Trayce Thompson recorded the putout, the Dodgers center fielder leaping to the top of the wall to make a spectacular, potential game-saving catch in the ninth inning of a 2-1 victory over the Miami Marlins before a crowd of 50,431 in Chavez Ravine on Friday night.
Credit Daryl Boston with the assist.
Boston is a former big-league outfielder who is currently the first-base coach for the Chicago White Sox, but he was the organization’s minor league outfield coordinator when the White Sox selected Thompson, a former Santa Margarita High School standout, in the second round in 2009.
“Every day after I got drafted, we’d be out there working on stuff, working on balls off the wall, working on ground balls, throwing guys out at home, so you know, he’s my guy,” Thompson said of Boston. “I still keep in contact with him pretty regularly. I’m sure he’ll text me when he sees that play.”
Thompson, making his eighth start of the season in center field, already had made a significant contribution with his bat, roping a two-out, run-scoring double down the left-field line to tie the score 1-1 in the bottom of the seventh.
The Dodgers took a 2-1 lead in the eighth on a quirky fielder’s-choice grounder by Will Smith, and with regular closer Craig Kimbrel down after pitching in three of the previous five games, manager Dave Roberts handed the ball to setup man Evan Phillips to start the ninth.
Nick Fortes led off with a drive to deep center. Thompson raced back to the warning track and made a leaping catch to rob the designated hitter of extra bases. Phillips got the next two outs for the save to help the Dodgers improve their major league-best record to 82-36 and win for the 37th time in 45 games.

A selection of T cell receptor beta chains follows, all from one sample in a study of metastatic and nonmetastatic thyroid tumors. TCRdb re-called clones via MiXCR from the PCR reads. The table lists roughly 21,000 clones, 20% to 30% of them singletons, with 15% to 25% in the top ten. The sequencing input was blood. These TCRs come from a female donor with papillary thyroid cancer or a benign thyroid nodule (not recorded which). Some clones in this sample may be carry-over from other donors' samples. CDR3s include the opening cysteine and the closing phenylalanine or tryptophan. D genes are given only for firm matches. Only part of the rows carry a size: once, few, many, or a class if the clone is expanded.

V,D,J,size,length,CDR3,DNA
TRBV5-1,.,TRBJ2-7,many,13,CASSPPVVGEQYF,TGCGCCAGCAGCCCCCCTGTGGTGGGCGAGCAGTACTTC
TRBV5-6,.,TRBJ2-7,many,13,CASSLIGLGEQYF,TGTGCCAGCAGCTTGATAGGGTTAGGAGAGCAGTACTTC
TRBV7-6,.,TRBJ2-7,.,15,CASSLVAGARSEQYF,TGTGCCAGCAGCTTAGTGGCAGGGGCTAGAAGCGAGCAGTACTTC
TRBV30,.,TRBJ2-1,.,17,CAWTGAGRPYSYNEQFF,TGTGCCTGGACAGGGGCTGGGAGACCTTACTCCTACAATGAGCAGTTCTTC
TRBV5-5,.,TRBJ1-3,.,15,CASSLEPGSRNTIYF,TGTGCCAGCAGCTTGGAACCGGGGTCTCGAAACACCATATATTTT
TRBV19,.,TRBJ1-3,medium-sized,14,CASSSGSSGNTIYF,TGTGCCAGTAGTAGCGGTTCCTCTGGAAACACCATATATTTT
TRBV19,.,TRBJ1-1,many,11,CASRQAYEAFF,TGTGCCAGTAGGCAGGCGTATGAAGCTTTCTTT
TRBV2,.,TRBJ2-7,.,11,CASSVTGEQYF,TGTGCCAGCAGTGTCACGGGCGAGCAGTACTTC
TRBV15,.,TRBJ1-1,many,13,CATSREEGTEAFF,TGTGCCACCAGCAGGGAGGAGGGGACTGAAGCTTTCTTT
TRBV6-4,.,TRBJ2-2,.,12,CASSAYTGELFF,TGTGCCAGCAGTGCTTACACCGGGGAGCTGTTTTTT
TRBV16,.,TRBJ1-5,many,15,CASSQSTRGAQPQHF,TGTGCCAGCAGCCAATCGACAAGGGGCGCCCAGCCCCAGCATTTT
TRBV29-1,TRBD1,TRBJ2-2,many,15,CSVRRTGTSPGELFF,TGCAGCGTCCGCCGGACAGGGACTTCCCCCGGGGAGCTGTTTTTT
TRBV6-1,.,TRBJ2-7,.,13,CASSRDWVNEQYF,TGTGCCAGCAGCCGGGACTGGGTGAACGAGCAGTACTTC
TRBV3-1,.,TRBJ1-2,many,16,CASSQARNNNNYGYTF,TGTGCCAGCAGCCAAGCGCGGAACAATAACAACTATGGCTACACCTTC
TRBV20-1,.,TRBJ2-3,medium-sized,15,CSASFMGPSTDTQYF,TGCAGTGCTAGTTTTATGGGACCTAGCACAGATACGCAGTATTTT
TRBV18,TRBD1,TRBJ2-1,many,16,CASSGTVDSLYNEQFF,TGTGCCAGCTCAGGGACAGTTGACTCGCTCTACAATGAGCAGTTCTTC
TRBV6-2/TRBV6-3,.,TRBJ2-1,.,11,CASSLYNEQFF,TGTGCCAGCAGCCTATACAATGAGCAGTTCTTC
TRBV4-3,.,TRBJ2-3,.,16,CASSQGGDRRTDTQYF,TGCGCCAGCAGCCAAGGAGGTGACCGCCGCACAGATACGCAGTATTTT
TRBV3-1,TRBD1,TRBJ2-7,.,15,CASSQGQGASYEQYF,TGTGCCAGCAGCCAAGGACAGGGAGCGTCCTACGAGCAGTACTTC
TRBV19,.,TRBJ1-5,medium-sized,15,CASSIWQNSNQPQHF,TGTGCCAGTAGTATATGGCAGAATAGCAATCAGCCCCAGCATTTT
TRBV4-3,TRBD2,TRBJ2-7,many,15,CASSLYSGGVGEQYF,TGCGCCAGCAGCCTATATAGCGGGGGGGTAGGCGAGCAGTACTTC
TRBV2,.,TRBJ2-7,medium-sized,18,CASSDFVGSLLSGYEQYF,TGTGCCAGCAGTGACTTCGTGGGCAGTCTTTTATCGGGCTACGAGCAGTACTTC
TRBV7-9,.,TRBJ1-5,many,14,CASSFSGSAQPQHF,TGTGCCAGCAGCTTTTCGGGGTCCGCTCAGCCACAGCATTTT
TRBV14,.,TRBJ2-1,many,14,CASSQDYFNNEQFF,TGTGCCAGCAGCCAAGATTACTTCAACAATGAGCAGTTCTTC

“I think it would have gone off the wall [if I didn’t catch it], but I didn’t think it was going over,” Thompson said. “It felt good. As an outfielder, any ball at the wall you can pull down, it’s a good feeling to help your pitcher out.”
How tough of a play is that when you’re not playing regularly?
“Well, I mean, that’s why you prepare before the game,” Thompson said. “Batting practice for an outfielder is the biggest thing, in my opinion. And I feel like Doc [Roberts] has done a good job running me out there quite a bit, so you know, I feel like I was prepared.”
Thompson, the brother of NBA star Klay Thompson, has bounced around to six different teams in the last five years, but he is carving out a more prominent role in his second stint with the Dodgers with his strong play.
“He’s a clutch player,” Roberts said. “He’s a guy who has been around for quite some time and really has an understanding now of who he is as a big-league ballplayer. And he just has that ability to slow the game down. It’s probably the bloodlines.”
The score was tied 1-1 when Mookie Betts, who had three hits, led off the bottom of the eighth with a triple to right. Trea Turner grounded out to third, Betts holding, and Freddie Freeman was intentionally walked.
Smith hit a grounder to the left of Miami third baseman Jon Berti, who didn’t think he had time to throw to second to start a potential double play. So Berti turned and looked toward the plate, where … nobody was home. Literally.
Marlins catcher Jacob Stallings, thinking the play would be on the infield, had vacated the premises. He was straddling the dirt circle on the first-base side of the plate, allowing Betts to waltz home with the winning run.
“We got little fortunate, you know, with that fielder’s choice off Will Smith’s bat,” Roberts said.
Tyler Anderson gave up one run and five hits in seven strong innings, but Thompson’s seventh-inning hit took him off the hook for a potential loss.
Anderson had blanked the Marlins on three hits through six innings before giving up a leadoff double to Stallings in the seventh. After getting Charles Leblanc to pop out to first and striking out Peyton Burdick, Anderson caught too much of the plate with an 0-and-2 changeup that rookie Jerar Encarnacion drove to left-center for a double and a 1-0 lead.
It was short-lived.
Justin Turner led off the bottom of the seventh with a single to center off Miami starter Jesus Luzardo.
Chris Taylor struck out, and Marlins manager Don Mattingly pulled Luzardo in favor of left-hander Steven Okert, who struck out Hanser Alberto for the second out.
But Thompson lined a double just inside the left-field line and into the corner. Miami appeared to have a good shot at Turner, who was waved home by third-base coach Dino Ebel, but Encarnacion overthrew cutoff man Miguel Rojas, and Turner scored without a play for a 1-1 tie.
This story originally appeared in Los Angeles Times.